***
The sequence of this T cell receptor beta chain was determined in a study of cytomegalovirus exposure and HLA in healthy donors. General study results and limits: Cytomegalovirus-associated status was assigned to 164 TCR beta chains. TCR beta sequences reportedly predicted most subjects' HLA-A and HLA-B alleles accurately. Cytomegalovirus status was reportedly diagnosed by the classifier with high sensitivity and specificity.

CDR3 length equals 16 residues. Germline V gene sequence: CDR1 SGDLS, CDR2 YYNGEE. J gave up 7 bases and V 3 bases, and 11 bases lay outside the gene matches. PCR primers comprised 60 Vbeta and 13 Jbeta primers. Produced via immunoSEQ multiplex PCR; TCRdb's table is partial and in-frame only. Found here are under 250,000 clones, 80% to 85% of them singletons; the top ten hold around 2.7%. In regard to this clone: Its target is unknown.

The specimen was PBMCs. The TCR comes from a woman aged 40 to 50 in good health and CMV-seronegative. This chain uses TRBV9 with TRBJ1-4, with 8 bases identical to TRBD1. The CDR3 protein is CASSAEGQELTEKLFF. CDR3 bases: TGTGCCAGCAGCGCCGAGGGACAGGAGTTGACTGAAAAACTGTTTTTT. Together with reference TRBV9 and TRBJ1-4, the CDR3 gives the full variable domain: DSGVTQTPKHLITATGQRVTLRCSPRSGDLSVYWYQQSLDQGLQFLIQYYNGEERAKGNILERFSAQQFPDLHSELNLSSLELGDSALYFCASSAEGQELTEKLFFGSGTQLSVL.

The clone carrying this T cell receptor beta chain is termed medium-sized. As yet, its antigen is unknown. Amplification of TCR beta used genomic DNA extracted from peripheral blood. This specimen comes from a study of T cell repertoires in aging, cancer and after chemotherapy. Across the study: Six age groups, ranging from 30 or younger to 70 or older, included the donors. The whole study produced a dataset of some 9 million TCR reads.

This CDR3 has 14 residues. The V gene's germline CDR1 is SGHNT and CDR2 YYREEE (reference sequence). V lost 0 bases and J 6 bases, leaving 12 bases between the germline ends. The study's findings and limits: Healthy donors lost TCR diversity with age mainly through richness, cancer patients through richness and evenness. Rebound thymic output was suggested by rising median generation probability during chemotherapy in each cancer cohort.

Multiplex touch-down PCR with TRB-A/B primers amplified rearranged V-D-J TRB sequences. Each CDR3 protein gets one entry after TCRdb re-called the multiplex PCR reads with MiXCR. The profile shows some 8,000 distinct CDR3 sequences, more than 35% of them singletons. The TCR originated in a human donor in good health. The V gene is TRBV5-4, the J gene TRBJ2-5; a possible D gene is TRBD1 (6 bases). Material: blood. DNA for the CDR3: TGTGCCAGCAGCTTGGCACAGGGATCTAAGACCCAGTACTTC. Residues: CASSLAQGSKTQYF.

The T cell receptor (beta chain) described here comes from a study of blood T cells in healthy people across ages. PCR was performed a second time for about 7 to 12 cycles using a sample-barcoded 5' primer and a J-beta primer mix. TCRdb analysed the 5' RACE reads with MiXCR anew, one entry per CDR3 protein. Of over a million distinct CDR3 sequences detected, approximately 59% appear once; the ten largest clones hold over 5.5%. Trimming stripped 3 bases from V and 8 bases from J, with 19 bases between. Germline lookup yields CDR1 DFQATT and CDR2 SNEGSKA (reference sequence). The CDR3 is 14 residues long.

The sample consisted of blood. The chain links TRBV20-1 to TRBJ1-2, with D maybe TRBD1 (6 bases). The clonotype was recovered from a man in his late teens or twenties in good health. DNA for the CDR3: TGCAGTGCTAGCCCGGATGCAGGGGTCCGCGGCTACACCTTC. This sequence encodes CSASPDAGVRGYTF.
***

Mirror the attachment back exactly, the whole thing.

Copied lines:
The sequence of this T cell receptor beta chain was determined in a study of cytomegalovirus exposure and HLA in healthy donors. General study results and limits: Cytomegalovirus-associated status was assigned to 164 TCR beta chains. TCR beta sequences reportedly predicted most subjects' HLA-A and HLA-B alleles accurately. Cytomegalovirus status was reportedly diagnosed by the classifier with high sensitivity and specificity.

CDR3 length equals 16 residues. Germline V gene sequence: CDR1 SGDLS, CDR2 YYNGEE. J gave up 7 bases and V 3 bases, and 11 bases lay outside the gene matches. PCR primers comprised 60 Vbeta and 13 Jbeta primers. Produced via immunoSEQ multiplex PCR; TCRdb's table is partial and in-frame only. Found here are under 250,000 clones, 80% to 85% of them singletons; the top ten hold around 2.7%. In regard to this clone: Its target is unknown.

The specimen was PBMCs. The TCR comes from a woman aged 40 to 50 in good health and CMV-seronegative. This chain uses TRBV9 with TRBJ1-4, with 8 bases identical to TRBD1. The CDR3 protein is CASSAEGQELTEKLFF. CDR3 bases: TGTGCCAGCAGCGCCGAGGGACAGGAGTTGACTGAAAAACTGTTTTTT. Together with reference TRBV9 and TRBJ1-4, the CDR3 gives the full variable domain: DSGVTQTPKHLITATGQRVTLRCSPRSGDLSVYWYQQSLDQGLQFLIQYYNGEERAKGNILERFSAQQFPDLHSELNLSSLELGDSALYFCASSAEGQELTEKLFFGSGTQLSVL.

The clone carrying this T cell receptor beta chain is termed medium-sized. As yet, its antigen is unknown. Amplification of TCR beta used genomic DNA extracted from peripheral blood. This specimen comes from a study of T cell repertoires in aging, cancer and after chemotherapy. Across the study: Six age groups, ranging from 30 or younger to 70 or older, included the donors. The whole study produced a dataset of some 9 million TCR reads.

This CDR3 has 14 residues. The V gene's germline CDR1 is SGHNT and CDR2 YYREEE (reference sequence). V lost 0 bases and J 6 bases, leaving 12 bases between the germline ends. The study's findings and limits: Healthy donors lost TCR diversity with age mainly through richness, cancer patients through richness and evenness. Rebound thymic output was suggested by rising median generation probability during chemotherapy in each cancer cohort.

Multiplex touch-down PCR with TRB-A/B primers amplified rearranged V-D-J TRB sequences. Each CDR3 protein gets one entry after TCRdb re-called the multiplex PCR reads with MiXCR. The profile shows some 8,000 distinct CDR3 sequences, more than 35% of them singletons. The TCR originated in a human donor in good health. The V gene is TRBV5-4, the J gene TRBJ2-5; a possible D gene is TRBD1 (6 bases). Material: blood. DNA for the CDR3: TGTGCCAGCAGCTTGGCACAGGGATCTAAGACCCAGTACTTC. Residues: CASSLAQGSKTQYF.

The T cell receptor (beta chain) described here comes from a study of blood T cells in healthy people across ages. PCR was performed a second time for about 7 to 12 cycles using a sample-barcoded 5' primer and a J-beta primer mix. TCRdb analysed the 5' RACE reads with MiXCR anew, one entry per CDR3 protein. Of over a million distinct CDR3 sequences detected, approximately 59% appear once; the ten largest clones hold over 5.5%. Trimming stripped 3 bases from V and 8 bases from J, with 19 bases between. Germline lookup yields CDR1 DFQATT and CDR2 SNEGSKA (reference sequence). The CDR3 is 14 residues long.

The sample consisted of blood. The chain links TRBV20-1 to TRBJ1-2, with D maybe TRBD1 (6 bases). The clonotype was recovered from a man in his late teens or twenties in good health. DNA for the CDR3: TGCAGTGCTAGCCCGGATGCAGGGGTCCGCGGCTACACCTTC. This sequence encodes CSASPDAGVRGYTF.